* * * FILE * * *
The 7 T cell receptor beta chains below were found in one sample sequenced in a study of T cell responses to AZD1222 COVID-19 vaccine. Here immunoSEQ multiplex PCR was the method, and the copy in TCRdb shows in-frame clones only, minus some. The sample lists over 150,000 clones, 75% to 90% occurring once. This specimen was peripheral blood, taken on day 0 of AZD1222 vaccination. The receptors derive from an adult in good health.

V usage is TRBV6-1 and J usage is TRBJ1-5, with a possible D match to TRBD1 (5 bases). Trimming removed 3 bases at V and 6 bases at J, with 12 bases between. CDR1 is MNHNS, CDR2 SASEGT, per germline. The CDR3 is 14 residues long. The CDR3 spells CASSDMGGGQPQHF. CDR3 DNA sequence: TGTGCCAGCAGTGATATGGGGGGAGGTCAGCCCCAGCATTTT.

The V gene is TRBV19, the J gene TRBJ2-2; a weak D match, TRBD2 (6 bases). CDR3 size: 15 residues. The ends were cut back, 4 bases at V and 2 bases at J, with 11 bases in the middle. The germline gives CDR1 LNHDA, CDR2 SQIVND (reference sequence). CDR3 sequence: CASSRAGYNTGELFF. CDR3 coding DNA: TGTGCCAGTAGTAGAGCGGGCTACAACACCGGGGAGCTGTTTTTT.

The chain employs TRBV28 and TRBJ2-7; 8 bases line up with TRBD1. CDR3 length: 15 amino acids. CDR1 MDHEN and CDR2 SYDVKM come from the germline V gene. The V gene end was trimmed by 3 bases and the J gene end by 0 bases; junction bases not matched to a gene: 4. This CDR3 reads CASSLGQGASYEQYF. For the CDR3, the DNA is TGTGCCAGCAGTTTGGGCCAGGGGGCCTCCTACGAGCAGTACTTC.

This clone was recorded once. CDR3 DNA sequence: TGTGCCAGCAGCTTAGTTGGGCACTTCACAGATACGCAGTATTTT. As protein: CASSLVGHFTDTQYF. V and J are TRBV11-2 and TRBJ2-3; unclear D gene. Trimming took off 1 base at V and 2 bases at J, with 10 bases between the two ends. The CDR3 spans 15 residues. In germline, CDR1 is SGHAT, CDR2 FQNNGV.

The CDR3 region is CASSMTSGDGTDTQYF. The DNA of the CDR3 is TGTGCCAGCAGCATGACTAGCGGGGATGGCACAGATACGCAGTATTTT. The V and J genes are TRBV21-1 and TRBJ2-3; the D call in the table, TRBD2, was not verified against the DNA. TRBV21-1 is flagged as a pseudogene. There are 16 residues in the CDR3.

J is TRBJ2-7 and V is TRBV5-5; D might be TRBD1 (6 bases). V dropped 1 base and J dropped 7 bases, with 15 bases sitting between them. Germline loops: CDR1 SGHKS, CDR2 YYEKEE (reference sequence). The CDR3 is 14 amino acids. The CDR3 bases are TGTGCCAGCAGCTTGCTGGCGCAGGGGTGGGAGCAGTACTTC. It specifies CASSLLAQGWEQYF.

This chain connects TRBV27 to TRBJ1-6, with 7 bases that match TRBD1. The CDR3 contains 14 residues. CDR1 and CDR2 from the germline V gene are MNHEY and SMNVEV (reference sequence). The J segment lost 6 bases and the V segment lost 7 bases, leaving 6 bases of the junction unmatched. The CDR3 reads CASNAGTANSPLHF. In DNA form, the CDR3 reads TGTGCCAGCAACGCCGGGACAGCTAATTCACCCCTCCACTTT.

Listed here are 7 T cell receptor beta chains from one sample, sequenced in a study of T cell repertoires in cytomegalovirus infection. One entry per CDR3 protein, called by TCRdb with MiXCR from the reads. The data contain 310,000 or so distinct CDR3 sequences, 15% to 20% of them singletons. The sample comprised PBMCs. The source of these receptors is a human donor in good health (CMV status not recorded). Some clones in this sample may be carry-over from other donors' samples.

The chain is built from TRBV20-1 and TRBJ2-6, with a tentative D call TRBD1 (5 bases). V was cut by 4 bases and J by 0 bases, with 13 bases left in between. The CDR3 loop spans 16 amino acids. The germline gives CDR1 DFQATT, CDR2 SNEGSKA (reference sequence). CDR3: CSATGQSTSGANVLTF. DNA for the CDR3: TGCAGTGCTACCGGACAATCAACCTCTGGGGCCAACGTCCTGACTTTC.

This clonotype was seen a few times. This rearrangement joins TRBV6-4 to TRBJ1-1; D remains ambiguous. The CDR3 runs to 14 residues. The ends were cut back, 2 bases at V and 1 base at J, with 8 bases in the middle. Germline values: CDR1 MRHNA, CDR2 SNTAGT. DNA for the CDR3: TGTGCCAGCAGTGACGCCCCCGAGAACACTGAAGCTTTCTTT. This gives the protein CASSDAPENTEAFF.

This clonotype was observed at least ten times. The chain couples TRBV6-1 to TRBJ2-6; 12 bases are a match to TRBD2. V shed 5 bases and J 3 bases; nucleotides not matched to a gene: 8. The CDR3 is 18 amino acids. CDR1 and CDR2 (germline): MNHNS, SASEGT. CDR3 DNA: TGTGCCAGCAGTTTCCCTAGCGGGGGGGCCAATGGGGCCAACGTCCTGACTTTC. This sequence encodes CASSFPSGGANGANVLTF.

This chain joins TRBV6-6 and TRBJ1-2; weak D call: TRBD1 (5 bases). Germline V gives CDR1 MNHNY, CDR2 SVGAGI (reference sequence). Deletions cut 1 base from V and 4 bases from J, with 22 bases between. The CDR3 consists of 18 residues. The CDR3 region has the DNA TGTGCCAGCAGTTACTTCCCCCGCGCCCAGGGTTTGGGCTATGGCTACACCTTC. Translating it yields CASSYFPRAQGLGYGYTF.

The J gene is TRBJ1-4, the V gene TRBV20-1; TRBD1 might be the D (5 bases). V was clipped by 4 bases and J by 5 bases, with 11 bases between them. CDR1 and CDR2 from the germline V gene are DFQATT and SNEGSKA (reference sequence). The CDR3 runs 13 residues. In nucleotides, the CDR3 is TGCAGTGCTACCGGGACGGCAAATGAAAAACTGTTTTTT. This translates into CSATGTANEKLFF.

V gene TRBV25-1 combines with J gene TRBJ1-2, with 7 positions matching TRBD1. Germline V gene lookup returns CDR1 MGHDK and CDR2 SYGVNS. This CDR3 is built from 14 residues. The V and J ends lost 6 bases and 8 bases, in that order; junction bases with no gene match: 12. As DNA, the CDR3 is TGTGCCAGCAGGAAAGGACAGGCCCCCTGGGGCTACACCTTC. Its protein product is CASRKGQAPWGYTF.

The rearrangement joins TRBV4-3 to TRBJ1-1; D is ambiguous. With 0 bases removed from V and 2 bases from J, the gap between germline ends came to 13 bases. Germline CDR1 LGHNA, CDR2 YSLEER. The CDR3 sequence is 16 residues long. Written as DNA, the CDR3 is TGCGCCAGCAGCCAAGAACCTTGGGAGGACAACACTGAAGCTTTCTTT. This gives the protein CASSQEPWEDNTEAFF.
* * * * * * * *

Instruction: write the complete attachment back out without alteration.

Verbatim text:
The 7 T cell receptor beta chains below were found in one sample sequenced in a study of T cell responses to AZD1222 COVID-19 vaccine. Here immunoSEQ multiplex PCR was the method, and the copy in TCRdb shows in-frame clones only, minus some. The sample lists over 150,000 clones, 75% to 90% occurring once. This specimen was peripheral blood, taken on day 0 of AZD1222 vaccination. The receptors derive from an adult in good health.

V usage is TRBV6-1 and J usage is TRBJ1-5, with a possible D match to TRBD1 (5 bases). Trimming removed 3 bases at V and 6 bases at J, with 12 bases between. CDR1 is MNHNS, CDR2 SASEGT, per germline. The CDR3 is 14 residues long. The CDR3 spells CASSDMGGGQPQHF. CDR3 DNA sequence: TGTGCCAGCAGTGATATGGGGGGAGGTCAGCCCCAGCATTTT.

The V gene is TRBV19, the J gene TRBJ2-2; a weak D match, TRBD2 (6 bases). CDR3 size: 15 residues. The ends were cut back, 4 bases at V and 2 bases at J, with 11 bases in the middle. The germline gives CDR1 LNHDA, CDR2 SQIVND (reference sequence). CDR3 sequence: CASSRAGYNTGELFF. CDR3 coding DNA: TGTGCCAGTAGTAGAGCGGGCTACAACACCGGGGAGCTGTTTTTT.

The chain employs TRBV28 and TRBJ2-7; 8 bases line up with TRBD1. CDR3 length: 15 amino acids. CDR1 MDHEN and CDR2 SYDVKM come from the germline V gene. The V gene end was trimmed by 3 bases and the J gene end by 0 bases; junction bases not matched to a gene: 4. This CDR3 reads CASSLGQGASYEQYF. For the CDR3, the DNA is TGTGCCAGCAGTTTGGGCCAGGGGGCCTCCTACGAGCAGTACTTC.

This clone was recorded once. CDR3 DNA sequence: TGTGCCAGCAGCTTAGTTGGGCACTTCACAGATACGCAGTATTTT. As protein: CASSLVGHFTDTQYF. V and J are TRBV11-2 and TRBJ2-3; unclear D gene. Trimming took off 1 base at V and 2 bases at J, with 10 bases between the two ends. The CDR3 spans 15 residues. In germline, CDR1 is SGHAT, CDR2 FQNNGV.

The CDR3 region is CASSMTSGDGTDTQYF. The DNA of the CDR3 is TGTGCCAGCAGCATGACTAGCGGGGATGGCACAGATACGCAGTATTTT. The V and J genes are TRBV21-1 and TRBJ2-3; the D call in the table, TRBD2, was not verified against the DNA. TRBV21-1 is flagged as a pseudogene. There are 16 residues in the CDR3.

J is TRBJ2-7 and V is TRBV5-5; D might be TRBD1 (6 bases). V dropped 1 base and J dropped 7 bases, with 15 bases sitting between them. Germline loops: CDR1 SGHKS, CDR2 YYEKEE (reference sequence). The CDR3 is 14 amino acids. The CDR3 bases are TGTGCCAGCAGCTTGCTGGCGCAGGGGTGGGAGCAGTACTTC. It specifies CASSLLAQGWEQYF.

This chain connects TRBV27 to TRBJ1-6, with 7 bases that match TRBD1. The CDR3 contains 14 residues. CDR1 and CDR2 from the germline V gene are MNHEY and SMNVEV (reference sequence). The J segment lost 6 bases and the V segment lost 7 bases, leaving 6 bases of the junction unmatched. The CDR3 reads CASNAGTANSPLHF. In DNA form, the CDR3 reads TGTGCCAGCAACGCCGGGACAGCTAATTCACCCCTCCACTTT.

Listed here are 7 T cell receptor beta chains from one sample, sequenced in a study of T cell repertoires in cytomegalovirus infection. One entry per CDR3 protein, called by TCRdb with MiXCR from the reads. The data contain 310,000 or so distinct CDR3 sequences, 15% to 20% of them singletons. The sample comprised PBMCs. The source of these receptors is a human donor in good health (CMV status not recorded). Some clones in this sample may be carry-over from other donors' samples.

The chain is built from TRBV20-1 and TRBJ2-6, with a tentative D call TRBD1 (5 bases). V was cut by 4 bases and J by 0 bases, with 13 bases left in between. The CDR3 loop spans 16 amino acids. The germline gives CDR1 DFQATT, CDR2 SNEGSKA (reference sequence). CDR3: CSATGQSTSGANVLTF. DNA for the CDR3: TGCAGTGCTACCGGACAATCAACCTCTGGGGCCAACGTCCTGACTTTC.

This clonotype was seen a few times. This rearrangement joins TRBV6-4 to TRBJ1-1; D remains ambiguous. The CDR3 runs to 14 residues. The ends were cut back, 2 bases at V and 1 base at J, with 8 bases in the middle. Germline values: CDR1 MRHNA, CDR2 SNTAGT. DNA for the CDR3: TGTGCCAGCAGTGACGCCCCCGAGAACACTGAAGCTTTCTTT. This gives the protein CASSDAPENTEAFF.

This clonotype was observed at least ten times. The chain couples TRBV6-1 to TRBJ2-6; 12 bases are a match to TRBD2. V shed 5 bases and J 3 bases; nucleotides not matched to a gene: 8. The CDR3 is 18 amino acids. CDR1 and CDR2 (germline): MNHNS, SASEGT. CDR3 DNA: TGTGCCAGCAGTTTCCCTAGCGGGGGGGCCAATGGGGCCAACGTCCTGACTTTC. This sequence encodes CASSFPSGGANGANVLTF.

This chain joins TRBV6-6 and TRBJ1-2; weak D call: TRBD1 (5 bases). Germline V gives CDR1 MNHNY, CDR2 SVGAGI (reference sequence). Deletions cut 1 base from V and 4 bases from J, with 22 bases between. The CDR3 consists of 18 residues. The CDR3 region has the DNA TGTGCCAGCAGTTACTTCCCCCGCGCCCAGGGTTTGGGCTATGGCTACACCTTC. Translating it yields CASSYFPRAQGLGYGYTF.

The J gene is TRBJ1-4, the V gene TRBV20-1; TRBD1 might be the D (5 bases). V was clipped by 4 bases and J by 5 bases, with 11 bases between them. CDR1 and CDR2 from the germline V gene are DFQATT and SNEGSKA (reference sequence). The CDR3 runs 13 residues. In nucleotides, the CDR3 is TGCAGTGCTACCGGGACGGCAAATGAAAAACTGTTTTTT. This translates into CSATGTANEKLFF.

V gene TRBV25-1 combines with J gene TRBJ1-2, with 7 positions matching TRBD1. Germline V gene lookup returns CDR1 MGHDK and CDR2 SYGVNS. This CDR3 is built from 14 residues. The V and J ends lost 6 bases and 8 bases, in that order; junction bases with no gene match: 12. As DNA, the CDR3 is TGTGCCAGCAGGAAAGGACAGGCCCCCTGGGGCTACACCTTC. Its protein product is CASRKGQAPWGYTF.

The rearrangement joins TRBV4-3 to TRBJ1-1; D is ambiguous. With 0 bases removed from V and 2 bases from J, the gap between germline ends came to 13 bases. Germline CDR1 LGHNA, CDR2 YSLEER. The CDR3 sequence is 16 residues long. Written as DNA, the CDR3 is TGCGCCAGCAGCCAAGAACCTTGGGAGGACAACACTGAAGCTTTCTTT. This gives the protein CASSQEPWEDNTEAFF.